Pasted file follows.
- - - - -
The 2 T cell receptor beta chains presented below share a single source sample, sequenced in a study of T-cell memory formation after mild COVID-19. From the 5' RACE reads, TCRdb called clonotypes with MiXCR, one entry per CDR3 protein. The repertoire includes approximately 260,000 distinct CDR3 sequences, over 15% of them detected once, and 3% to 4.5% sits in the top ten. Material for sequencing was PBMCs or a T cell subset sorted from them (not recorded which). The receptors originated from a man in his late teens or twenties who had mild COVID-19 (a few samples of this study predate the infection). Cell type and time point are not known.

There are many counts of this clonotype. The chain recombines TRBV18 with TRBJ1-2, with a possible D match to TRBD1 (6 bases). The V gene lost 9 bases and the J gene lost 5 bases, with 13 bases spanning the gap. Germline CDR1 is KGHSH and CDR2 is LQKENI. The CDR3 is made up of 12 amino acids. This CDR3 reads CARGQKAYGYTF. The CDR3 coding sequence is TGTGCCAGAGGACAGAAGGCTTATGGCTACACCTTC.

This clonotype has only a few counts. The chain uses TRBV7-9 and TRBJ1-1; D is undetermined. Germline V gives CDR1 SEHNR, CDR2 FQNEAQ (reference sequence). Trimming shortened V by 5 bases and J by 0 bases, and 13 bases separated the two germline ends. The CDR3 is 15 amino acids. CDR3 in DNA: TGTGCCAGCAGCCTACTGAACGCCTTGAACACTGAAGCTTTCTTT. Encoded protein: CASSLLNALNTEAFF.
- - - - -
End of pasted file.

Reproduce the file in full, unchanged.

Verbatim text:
The 2 T cell receptor beta chains presented below share a single source sample, sequenced in a study of T-cell memory formation after mild COVID-19. From the 5' RACE reads, TCRdb called clonotypes with MiXCR, one entry per CDR3 protein. The repertoire includes approximately 260,000 distinct CDR3 sequences, over 15% of them detected once, and 3% to 4.5% sits in the top ten. Material for sequencing was PBMCs or a T cell subset sorted from them (not recorded which). The receptors originated from a man in his late teens or twenties who had mild COVID-19 (a few samples of this study predate the infection). Cell type and time point are not known.

There are many counts of this clonotype. The chain recombines TRBV18 with TRBJ1-2, with a possible D match to TRBD1 (6 bases). The V gene lost 9 bases and the J gene lost 5 bases, with 13 bases spanning the gap. Germline CDR1 is KGHSH and CDR2 is LQKENI. The CDR3 is made up of 12 amino acids. This CDR3 reads CARGQKAYGYTF. The CDR3 coding sequence is TGTGCCAGAGGACAGAAGGCTTATGGCTACACCTTC.

This clonotype has only a few counts. The chain uses TRBV7-9 and TRBJ1-1; D is undetermined. Germline V gives CDR1 SEHNR, CDR2 FQNEAQ (reference sequence). Trimming shortened V by 5 bases and J by 0 bases, and 13 bases separated the two germline ends. The CDR3 is 15 amino acids. CDR3 in DNA: TGTGCCAGCAGCCTACTGAACGCCTTGAACACTGAAGCTTTCTTT. Encoded protein: CASSLLNALNTEAFF.